Lussekatter

Next Tuesday, December 13th, is Lucia. It's a pretty popular celebration here in Sweden. They celebrate with ceremonies featuring a young girl wearing a wreath of candles around her head. Nowadays they are electric candles as real candles caused too many Lucias to faint. The celebratory food is the lussekatt, a sweet, saffron bun. Despite being called cats, they look nothing like them. These scrolled buns are often called Lussekatter but according to my Swedish Christmas book (Stora Julboken) they should really be called julgaltar which seems to mean Christmas boar. The buns don't look any more like boars to my eyes though.

Lussekatter

I used this recipe from Vegan Deli which Google Translate does a pretty good job of translating but don't use cups! That should be deciliters as in 100ml so they won't work if you use 5 cups of soya milk. Use 500 ml soya milk and about 180g sugar. I think I used about 4 or 5 cups of plain flour and 1 cup of wholewheat spelt flour, plus a few extra sprinkles to make the dough nice and smooth. 50g fresh yeast can be replaced with one packet of dry yeast. 1.5 g of saffron is about a tablespoon. At least, that's what I used as I had a jar of saffron, not a 0.5g sachet of ground saffron like they sell here. It's really hard to weigh out 1.5 g with inaccurate scales. 1 tablespoon made the dough bright yellow and the saffron flavour was quite pronounced, as it should be.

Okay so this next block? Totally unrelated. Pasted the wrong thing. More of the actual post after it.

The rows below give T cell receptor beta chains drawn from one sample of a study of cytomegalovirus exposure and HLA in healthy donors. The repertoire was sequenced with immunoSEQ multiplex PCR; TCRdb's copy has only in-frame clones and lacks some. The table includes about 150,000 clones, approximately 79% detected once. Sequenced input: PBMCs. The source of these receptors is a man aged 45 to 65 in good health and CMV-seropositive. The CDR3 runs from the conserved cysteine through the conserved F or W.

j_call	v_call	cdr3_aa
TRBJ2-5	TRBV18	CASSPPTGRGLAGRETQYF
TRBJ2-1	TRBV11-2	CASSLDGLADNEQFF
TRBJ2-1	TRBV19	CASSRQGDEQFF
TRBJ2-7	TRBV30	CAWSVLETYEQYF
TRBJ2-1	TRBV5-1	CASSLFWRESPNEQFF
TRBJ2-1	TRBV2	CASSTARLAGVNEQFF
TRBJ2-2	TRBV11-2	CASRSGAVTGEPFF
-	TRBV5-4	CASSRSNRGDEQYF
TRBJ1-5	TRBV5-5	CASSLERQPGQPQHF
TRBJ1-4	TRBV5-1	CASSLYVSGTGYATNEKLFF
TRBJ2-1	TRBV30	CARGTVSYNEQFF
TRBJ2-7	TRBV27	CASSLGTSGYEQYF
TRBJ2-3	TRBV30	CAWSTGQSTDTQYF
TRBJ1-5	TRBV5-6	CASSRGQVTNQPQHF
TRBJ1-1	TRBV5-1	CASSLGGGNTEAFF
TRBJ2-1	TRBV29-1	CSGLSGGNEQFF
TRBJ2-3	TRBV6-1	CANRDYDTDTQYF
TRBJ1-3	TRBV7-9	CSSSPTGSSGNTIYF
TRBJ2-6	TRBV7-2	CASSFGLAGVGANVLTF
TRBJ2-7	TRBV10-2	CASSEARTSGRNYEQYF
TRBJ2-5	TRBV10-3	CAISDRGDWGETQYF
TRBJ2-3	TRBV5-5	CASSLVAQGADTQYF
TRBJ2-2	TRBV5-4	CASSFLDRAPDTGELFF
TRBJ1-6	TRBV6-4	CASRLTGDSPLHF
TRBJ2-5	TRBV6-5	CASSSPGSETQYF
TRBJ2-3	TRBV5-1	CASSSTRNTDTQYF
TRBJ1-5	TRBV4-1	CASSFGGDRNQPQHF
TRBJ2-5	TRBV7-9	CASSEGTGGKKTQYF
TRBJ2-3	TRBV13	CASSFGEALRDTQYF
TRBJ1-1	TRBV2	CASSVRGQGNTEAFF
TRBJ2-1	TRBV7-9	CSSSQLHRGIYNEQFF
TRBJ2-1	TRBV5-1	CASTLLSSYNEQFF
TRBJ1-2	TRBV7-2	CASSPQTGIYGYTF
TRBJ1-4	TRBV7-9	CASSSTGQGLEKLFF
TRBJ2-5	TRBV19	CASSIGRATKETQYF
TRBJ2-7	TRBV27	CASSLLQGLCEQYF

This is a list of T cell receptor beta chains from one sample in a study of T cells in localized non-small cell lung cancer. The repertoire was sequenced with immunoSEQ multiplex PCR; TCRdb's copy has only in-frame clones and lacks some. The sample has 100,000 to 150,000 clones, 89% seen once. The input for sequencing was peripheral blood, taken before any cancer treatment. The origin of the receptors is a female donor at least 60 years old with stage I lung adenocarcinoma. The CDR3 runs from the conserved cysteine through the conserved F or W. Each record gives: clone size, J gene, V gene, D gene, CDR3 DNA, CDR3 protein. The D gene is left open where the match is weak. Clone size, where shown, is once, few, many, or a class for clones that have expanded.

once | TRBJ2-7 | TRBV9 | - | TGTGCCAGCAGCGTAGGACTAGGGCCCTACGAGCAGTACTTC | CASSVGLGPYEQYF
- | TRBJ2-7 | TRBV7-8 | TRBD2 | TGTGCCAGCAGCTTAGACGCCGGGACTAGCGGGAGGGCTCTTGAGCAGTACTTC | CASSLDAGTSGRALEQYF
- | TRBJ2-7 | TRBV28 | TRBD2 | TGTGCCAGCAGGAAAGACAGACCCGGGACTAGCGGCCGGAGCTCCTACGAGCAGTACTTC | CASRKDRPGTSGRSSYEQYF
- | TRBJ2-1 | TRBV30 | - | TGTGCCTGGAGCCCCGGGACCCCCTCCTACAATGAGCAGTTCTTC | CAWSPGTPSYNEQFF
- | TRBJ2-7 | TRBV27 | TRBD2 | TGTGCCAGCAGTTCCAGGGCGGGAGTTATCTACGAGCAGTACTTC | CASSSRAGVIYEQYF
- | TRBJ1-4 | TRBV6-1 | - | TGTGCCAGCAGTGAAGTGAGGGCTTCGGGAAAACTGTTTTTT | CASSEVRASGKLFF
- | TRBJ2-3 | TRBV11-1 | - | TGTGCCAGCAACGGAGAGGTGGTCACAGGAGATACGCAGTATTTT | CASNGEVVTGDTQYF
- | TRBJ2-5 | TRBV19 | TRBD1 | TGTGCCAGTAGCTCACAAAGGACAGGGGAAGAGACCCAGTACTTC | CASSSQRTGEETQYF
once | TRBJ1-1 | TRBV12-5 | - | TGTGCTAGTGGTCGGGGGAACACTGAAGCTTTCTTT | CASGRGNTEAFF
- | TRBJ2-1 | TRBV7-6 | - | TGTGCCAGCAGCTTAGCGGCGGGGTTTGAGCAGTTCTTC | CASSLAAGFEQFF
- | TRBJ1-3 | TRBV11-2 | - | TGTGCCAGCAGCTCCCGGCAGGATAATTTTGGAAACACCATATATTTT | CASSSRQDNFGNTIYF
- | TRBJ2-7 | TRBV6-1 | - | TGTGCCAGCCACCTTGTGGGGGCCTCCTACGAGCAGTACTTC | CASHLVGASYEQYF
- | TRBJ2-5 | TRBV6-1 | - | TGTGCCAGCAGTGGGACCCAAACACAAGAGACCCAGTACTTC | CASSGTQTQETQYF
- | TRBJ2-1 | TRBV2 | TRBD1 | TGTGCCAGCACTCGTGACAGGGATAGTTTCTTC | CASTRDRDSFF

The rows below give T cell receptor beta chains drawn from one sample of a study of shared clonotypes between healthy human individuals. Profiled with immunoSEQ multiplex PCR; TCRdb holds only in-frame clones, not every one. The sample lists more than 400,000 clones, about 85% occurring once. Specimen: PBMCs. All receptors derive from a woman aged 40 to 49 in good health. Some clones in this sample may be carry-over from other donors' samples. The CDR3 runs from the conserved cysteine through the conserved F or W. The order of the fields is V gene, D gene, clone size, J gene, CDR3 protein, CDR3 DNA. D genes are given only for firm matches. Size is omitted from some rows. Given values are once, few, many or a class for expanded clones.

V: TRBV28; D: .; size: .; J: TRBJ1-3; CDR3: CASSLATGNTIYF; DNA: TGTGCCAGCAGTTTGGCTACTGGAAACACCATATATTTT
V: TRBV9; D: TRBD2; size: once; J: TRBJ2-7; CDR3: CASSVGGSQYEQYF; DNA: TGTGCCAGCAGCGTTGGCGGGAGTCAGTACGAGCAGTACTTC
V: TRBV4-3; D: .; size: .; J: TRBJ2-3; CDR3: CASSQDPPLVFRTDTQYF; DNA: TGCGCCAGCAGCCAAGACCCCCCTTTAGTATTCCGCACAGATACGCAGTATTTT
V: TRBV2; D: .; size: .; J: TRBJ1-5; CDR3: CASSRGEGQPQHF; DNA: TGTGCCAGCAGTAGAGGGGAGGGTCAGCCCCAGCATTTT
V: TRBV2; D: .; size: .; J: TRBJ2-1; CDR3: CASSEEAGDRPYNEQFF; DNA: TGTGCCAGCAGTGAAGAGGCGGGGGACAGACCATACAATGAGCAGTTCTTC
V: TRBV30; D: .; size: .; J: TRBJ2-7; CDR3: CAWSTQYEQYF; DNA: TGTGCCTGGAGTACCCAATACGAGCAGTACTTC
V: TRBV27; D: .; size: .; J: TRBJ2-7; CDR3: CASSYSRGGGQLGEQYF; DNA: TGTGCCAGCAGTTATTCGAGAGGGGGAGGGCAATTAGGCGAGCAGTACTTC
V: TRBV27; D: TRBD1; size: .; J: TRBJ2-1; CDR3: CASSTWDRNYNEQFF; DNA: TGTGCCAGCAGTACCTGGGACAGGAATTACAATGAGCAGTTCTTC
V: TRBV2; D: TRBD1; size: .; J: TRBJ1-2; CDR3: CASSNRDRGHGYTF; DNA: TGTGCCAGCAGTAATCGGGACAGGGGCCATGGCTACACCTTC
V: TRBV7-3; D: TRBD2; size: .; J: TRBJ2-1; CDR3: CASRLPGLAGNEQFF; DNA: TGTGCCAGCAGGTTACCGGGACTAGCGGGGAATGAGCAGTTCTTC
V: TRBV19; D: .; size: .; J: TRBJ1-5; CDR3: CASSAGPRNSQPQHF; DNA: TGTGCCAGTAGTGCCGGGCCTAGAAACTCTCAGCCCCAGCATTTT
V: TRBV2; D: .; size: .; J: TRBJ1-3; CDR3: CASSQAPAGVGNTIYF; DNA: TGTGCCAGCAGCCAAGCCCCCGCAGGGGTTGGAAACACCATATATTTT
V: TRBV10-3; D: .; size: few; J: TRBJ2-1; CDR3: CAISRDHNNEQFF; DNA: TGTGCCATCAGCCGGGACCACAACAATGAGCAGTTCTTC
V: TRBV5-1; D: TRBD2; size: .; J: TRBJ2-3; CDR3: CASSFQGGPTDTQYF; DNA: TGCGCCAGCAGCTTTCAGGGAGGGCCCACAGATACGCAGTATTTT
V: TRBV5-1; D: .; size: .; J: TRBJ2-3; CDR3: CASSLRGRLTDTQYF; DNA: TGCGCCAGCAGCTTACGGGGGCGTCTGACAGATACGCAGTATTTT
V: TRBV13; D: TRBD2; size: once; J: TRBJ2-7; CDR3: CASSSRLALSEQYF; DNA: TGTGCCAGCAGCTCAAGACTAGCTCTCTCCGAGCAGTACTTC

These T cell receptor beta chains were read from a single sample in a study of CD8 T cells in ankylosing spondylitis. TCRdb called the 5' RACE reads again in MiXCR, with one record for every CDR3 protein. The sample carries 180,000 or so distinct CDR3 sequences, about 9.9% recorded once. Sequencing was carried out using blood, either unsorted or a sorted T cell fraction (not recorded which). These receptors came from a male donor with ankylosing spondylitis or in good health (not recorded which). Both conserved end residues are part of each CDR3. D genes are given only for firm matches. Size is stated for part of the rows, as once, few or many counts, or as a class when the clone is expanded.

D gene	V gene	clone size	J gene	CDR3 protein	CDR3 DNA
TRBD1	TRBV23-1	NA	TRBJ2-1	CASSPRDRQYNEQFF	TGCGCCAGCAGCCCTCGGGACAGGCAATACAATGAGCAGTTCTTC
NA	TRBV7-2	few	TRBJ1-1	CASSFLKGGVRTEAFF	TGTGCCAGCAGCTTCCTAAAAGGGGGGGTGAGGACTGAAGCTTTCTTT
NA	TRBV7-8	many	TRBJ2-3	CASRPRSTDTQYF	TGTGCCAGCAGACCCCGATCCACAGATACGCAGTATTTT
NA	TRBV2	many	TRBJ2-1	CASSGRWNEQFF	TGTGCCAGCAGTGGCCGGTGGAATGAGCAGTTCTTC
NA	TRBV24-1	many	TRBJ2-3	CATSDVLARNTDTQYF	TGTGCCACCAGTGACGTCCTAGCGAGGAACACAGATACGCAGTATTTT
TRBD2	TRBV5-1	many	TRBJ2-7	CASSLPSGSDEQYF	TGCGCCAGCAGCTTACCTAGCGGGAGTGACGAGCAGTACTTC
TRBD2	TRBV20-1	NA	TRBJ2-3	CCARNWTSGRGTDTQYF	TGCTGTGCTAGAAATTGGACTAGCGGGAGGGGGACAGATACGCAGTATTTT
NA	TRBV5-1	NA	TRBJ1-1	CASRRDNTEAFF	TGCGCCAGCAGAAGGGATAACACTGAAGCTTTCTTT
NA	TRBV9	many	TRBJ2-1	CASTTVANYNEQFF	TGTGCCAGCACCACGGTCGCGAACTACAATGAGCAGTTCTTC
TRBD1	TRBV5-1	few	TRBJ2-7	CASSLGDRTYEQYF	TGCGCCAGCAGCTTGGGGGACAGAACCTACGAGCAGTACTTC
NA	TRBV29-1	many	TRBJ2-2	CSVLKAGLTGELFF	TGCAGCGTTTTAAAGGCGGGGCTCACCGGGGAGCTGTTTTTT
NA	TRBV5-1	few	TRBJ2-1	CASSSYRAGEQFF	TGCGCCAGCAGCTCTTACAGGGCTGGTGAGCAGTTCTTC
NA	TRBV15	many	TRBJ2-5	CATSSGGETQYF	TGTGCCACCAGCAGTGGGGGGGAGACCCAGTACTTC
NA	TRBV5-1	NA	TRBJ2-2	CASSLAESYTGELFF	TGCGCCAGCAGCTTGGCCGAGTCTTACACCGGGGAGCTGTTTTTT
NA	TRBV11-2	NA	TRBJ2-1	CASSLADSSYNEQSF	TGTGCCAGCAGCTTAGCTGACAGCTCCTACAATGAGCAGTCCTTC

The buns turned out wonderfully soft and fluffy. Must be all the practise I'm getting from baking bread as I tried to make lussekatter a couple of years ago and they were rather hard and dry.  I grated marzipan into half of the dough so those ones are extra sweet and delicious but I still appreciate the subtler sweetness of the plain lussekatter. 

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6 thoughts on “Lussekatter

  1. Excellent! They are really straight forward, especially if you can bake bread. I submitted “better translations” to Google translate but I’m not really sure how that works. Degbunken is just the mixing bowl and degspadet is the liquid but you could probably work that out.
    The dough made about 28 fairly large buns. They are still soft after 3 days but you can freeze some if you don’t want to eat them all at once.

  2. I’m sure they will taste just as good whenever you get back into baking. Or give it to your children as homework. They are maybe too big to get away with that though.

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